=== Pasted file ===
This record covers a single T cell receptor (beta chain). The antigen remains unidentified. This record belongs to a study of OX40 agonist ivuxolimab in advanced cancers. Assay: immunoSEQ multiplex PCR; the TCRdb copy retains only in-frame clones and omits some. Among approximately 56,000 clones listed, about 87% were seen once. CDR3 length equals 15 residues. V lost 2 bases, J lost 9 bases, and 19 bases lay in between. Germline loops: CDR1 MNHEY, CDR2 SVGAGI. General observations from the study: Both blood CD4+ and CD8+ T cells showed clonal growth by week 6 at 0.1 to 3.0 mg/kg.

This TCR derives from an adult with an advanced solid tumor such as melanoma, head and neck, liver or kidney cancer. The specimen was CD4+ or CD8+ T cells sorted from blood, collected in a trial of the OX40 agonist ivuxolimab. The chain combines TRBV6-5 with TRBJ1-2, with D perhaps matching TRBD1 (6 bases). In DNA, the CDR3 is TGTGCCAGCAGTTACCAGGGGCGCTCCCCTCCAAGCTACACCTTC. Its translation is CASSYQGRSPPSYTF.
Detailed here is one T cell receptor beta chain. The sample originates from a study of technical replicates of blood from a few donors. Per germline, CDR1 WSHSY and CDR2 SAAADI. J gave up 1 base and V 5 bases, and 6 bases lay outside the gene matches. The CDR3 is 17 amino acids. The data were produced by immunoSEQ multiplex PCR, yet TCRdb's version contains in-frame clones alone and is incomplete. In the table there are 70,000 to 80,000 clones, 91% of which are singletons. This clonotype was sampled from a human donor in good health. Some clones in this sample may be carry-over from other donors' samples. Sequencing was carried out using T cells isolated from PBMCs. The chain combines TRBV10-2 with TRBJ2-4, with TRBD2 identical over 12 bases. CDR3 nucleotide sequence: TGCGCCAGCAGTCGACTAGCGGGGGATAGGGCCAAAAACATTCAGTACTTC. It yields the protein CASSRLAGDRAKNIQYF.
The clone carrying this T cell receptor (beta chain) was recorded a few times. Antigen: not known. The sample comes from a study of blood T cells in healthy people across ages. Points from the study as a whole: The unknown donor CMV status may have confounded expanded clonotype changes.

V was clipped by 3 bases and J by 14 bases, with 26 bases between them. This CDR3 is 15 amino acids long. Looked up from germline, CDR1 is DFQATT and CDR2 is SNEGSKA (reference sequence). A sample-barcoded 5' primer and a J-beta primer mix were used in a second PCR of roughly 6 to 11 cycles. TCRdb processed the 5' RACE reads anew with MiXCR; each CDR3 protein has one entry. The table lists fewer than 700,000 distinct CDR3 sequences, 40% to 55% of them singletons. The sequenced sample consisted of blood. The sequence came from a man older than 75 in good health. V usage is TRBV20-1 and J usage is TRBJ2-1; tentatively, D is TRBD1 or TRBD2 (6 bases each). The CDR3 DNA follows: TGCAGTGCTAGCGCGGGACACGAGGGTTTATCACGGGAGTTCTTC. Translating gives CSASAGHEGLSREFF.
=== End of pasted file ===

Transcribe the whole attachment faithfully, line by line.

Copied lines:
This record covers a single T cell receptor (beta chain). The antigen remains unidentified. This record belongs to a study of OX40 agonist ivuxolimab in advanced cancers. Assay: immunoSEQ multiplex PCR; the TCRdb copy retains only in-frame clones and omits some. Among approximately 56,000 clones listed, about 87% were seen once. CDR3 length equals 15 residues. V lost 2 bases, J lost 9 bases, and 19 bases lay in between. Germline loops: CDR1 MNHEY, CDR2 SVGAGI. General observations from the study: Both blood CD4+ and CD8+ T cells showed clonal growth by week 6 at 0.1 to 3.0 mg/kg.

This TCR derives from an adult with an advanced solid tumor such as melanoma, head and neck, liver or kidney cancer. The specimen was CD4+ or CD8+ T cells sorted from blood, collected in a trial of the OX40 agonist ivuxolimab. The chain combines TRBV6-5 with TRBJ1-2, with D perhaps matching TRBD1 (6 bases). In DNA, the CDR3 is TGTGCCAGCAGTTACCAGGGGCGCTCCCCTCCAAGCTACACCTTC. Its translation is CASSYQGRSPPSYTF.
Detailed here is one T cell receptor beta chain. The sample originates from a study of technical replicates of blood from a few donors. Per germline, CDR1 WSHSY and CDR2 SAAADI. J gave up 1 base and V 5 bases, and 6 bases lay outside the gene matches. The CDR3 is 17 amino acids. The data were produced by immunoSEQ multiplex PCR, yet TCRdb's version contains in-frame clones alone and is incomplete. In the table there are 70,000 to 80,000 clones, 91% of which are singletons. This clonotype was sampled from a human donor in good health. Some clones in this sample may be carry-over from other donors' samples. Sequencing was carried out using T cells isolated from PBMCs. The chain combines TRBV10-2 with TRBJ2-4, with TRBD2 identical over 12 bases. CDR3 nucleotide sequence: TGCGCCAGCAGTCGACTAGCGGGGGATAGGGCCAAAAACATTCAGTACTTC. It yields the protein CASSRLAGDRAKNIQYF.
The clone carrying this T cell receptor (beta chain) was recorded a few times. Antigen: not known. The sample comes from a study of blood T cells in healthy people across ages. Points from the study as a whole: The unknown donor CMV status may have confounded expanded clonotype changes.

V was clipped by 3 bases and J by 14 bases, with 26 bases between them. This CDR3 is 15 amino acids long. Looked up from germline, CDR1 is DFQATT and CDR2 is SNEGSKA (reference sequence). A sample-barcoded 5' primer and a J-beta primer mix were used in a second PCR of roughly 6 to 11 cycles. TCRdb processed the 5' RACE reads anew with MiXCR; each CDR3 protein has one entry. The table lists fewer than 700,000 distinct CDR3 sequences, 40% to 55% of them singletons. The sequenced sample consisted of blood. The sequence came from a man older than 75 in good health. V usage is TRBV20-1 and J usage is TRBJ2-1; tentatively, D is TRBD1 or TRBD2 (6 bases each). The CDR3 DNA follows: TGCAGTGCTAGCGCGGGACACGAGGGTTTATCACGGGAGTTCTTC. Translating gives CSASAGHEGLSREFF.